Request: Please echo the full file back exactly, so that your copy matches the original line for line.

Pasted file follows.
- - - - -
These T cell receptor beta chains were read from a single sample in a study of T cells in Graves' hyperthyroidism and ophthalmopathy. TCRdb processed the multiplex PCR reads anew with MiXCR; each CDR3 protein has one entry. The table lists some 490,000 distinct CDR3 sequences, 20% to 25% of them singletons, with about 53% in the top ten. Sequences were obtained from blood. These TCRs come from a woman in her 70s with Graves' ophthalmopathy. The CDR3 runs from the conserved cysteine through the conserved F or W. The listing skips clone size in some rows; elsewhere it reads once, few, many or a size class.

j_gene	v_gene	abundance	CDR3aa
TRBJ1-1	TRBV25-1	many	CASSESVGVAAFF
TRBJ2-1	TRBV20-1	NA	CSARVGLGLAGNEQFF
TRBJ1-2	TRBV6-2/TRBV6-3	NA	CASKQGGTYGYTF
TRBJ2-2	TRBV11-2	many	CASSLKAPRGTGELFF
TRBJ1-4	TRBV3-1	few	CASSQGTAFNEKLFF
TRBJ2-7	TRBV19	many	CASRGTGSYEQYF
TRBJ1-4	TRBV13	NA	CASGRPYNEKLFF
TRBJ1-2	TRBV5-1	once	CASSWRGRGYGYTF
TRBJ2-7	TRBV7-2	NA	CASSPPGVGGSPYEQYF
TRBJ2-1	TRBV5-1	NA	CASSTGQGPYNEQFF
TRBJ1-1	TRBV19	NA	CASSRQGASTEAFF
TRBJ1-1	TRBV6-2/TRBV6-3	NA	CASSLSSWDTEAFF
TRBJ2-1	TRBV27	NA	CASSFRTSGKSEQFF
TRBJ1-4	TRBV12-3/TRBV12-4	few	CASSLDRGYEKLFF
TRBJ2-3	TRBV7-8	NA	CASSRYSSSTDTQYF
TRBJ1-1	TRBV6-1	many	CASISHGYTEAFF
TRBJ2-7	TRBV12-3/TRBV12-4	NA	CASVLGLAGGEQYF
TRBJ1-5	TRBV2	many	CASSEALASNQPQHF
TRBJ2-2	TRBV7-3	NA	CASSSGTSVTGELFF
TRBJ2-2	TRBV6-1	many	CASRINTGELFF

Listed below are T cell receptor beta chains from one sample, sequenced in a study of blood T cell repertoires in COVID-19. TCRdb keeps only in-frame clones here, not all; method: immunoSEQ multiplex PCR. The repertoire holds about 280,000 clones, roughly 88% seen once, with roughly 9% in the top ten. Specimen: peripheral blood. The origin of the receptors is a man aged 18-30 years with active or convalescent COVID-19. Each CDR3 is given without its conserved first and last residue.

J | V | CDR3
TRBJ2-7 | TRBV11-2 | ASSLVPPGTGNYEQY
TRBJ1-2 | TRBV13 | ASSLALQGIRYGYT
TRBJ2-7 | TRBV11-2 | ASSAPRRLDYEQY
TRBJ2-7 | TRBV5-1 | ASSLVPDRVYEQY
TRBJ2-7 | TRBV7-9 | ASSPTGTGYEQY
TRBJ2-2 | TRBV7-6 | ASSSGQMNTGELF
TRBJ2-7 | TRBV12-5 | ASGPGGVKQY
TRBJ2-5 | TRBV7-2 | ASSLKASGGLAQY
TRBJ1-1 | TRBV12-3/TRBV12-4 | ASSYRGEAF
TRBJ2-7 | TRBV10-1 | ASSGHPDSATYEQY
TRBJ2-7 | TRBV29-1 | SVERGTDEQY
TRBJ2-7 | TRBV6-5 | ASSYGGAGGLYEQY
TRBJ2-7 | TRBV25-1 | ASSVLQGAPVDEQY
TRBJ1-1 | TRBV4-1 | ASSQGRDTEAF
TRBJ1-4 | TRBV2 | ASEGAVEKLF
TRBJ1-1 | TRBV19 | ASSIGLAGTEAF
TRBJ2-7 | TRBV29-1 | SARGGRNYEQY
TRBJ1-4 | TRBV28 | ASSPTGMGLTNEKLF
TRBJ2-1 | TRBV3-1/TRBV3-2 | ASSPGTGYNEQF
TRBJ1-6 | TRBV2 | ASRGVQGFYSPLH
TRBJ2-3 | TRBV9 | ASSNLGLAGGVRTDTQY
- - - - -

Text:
These T cell receptor beta chains were read from a single sample in a study of T cells in Graves' hyperthyroidism and ophthalmopathy. TCRdb processed the multiplex PCR reads anew with MiXCR; each CDR3 protein has one entry. The table lists some 490,000 distinct CDR3 sequences, 20% to 25% of them singletons, with about 53% in the top ten. Sequences were obtained from blood. These TCRs come from a woman in her 70s with Graves' ophthalmopathy. The CDR3 runs from the conserved cysteine through the conserved F or W. The listing skips clone size in some rows; elsewhere it reads once, few, many or a size class.

j_gene	v_gene	abundance	CDR3aa
TRBJ1-1	TRBV25-1	many	CASSESVGVAAFF
TRBJ2-1	TRBV20-1	NA	CSARVGLGLAGNEQFF
TRBJ1-2	TRBV6-2/TRBV6-3	NA	CASKQGGTYGYTF
TRBJ2-2	TRBV11-2	many	CASSLKAPRGTGELFF
TRBJ1-4	TRBV3-1	few	CASSQGTAFNEKLFF
TRBJ2-7	TRBV19	many	CASRGTGSYEQYF
TRBJ1-4	TRBV13	NA	CASGRPYNEKLFF
TRBJ1-2	TRBV5-1	once	CASSWRGRGYGYTF
TRBJ2-7	TRBV7-2	NA	CASSPPGVGGSPYEQYF
TRBJ2-1	TRBV5-1	NA	CASSTGQGPYNEQFF
TRBJ1-1	TRBV19	NA	CASSRQGASTEAFF
TRBJ1-1	TRBV6-2/TRBV6-3	NA	CASSLSSWDTEAFF
TRBJ2-1	TRBV27	NA	CASSFRTSGKSEQFF
TRBJ1-4	TRBV12-3/TRBV12-4	few	CASSLDRGYEKLFF
TRBJ2-3	TRBV7-8	NA	CASSRYSSSTDTQYF
TRBJ1-1	TRBV6-1	many	CASISHGYTEAFF
TRBJ2-7	TRBV12-3/TRBV12-4	NA	CASVLGLAGGEQYF
TRBJ1-5	TRBV2	many	CASSEALASNQPQHF
TRBJ2-2	TRBV7-3	NA	CASSSGTSVTGELFF
TRBJ2-2	TRBV6-1	many	CASRINTGELFF

Listed below are T cell receptor beta chains from one sample, sequenced in a study of blood T cell repertoires in COVID-19. TCRdb keeps only in-frame clones here, not all; method: immunoSEQ multiplex PCR. The repertoire holds about 280,000 clones, roughly 88% seen once, with roughly 9% in the top ten. Specimen: peripheral blood. The origin of the receptors is a man aged 18-30 years with active or convalescent COVID-19. Each CDR3 is given without its conserved first and last residue.

J | V | CDR3
TRBJ2-7 | TRBV11-2 | ASSLVPPGTGNYEQY
TRBJ1-2 | TRBV13 | ASSLALQGIRYGYT
TRBJ2-7 | TRBV11-2 | ASSAPRRLDYEQY
TRBJ2-7 | TRBV5-1 | ASSLVPDRVYEQY
TRBJ2-7 | TRBV7-9 | ASSPTGTGYEQY
TRBJ2-2 | TRBV7-6 | ASSSGQMNTGELF
TRBJ2-7 | TRBV12-5 | ASGPGGVKQY
TRBJ2-5 | TRBV7-2 | ASSLKASGGLAQY
TRBJ1-1 | TRBV12-3/TRBV12-4 | ASSYRGEAF
TRBJ2-7 | TRBV10-1 | ASSGHPDSATYEQY
TRBJ2-7 | TRBV29-1 | SVERGTDEQY
TRBJ2-7 | TRBV6-5 | ASSYGGAGGLYEQY
TRBJ2-7 | TRBV25-1 | ASSVLQGAPVDEQY
TRBJ1-1 | TRBV4-1 | ASSQGRDTEAF
TRBJ1-4 | TRBV2 | ASEGAVEKLF
TRBJ1-1 | TRBV19 | ASSIGLAGTEAF
TRBJ2-7 | TRBV29-1 | SARGGRNYEQY
TRBJ1-4 | TRBV28 | ASSPTGMGLTNEKLF
TRBJ2-1 | TRBV3-1/TRBV3-2 | ASSPGTGYNEQF
TRBJ1-6 | TRBV2 | ASRGVQGFYSPLH
TRBJ2-3 | TRBV9 | ASSNLGLAGGVRTDTQY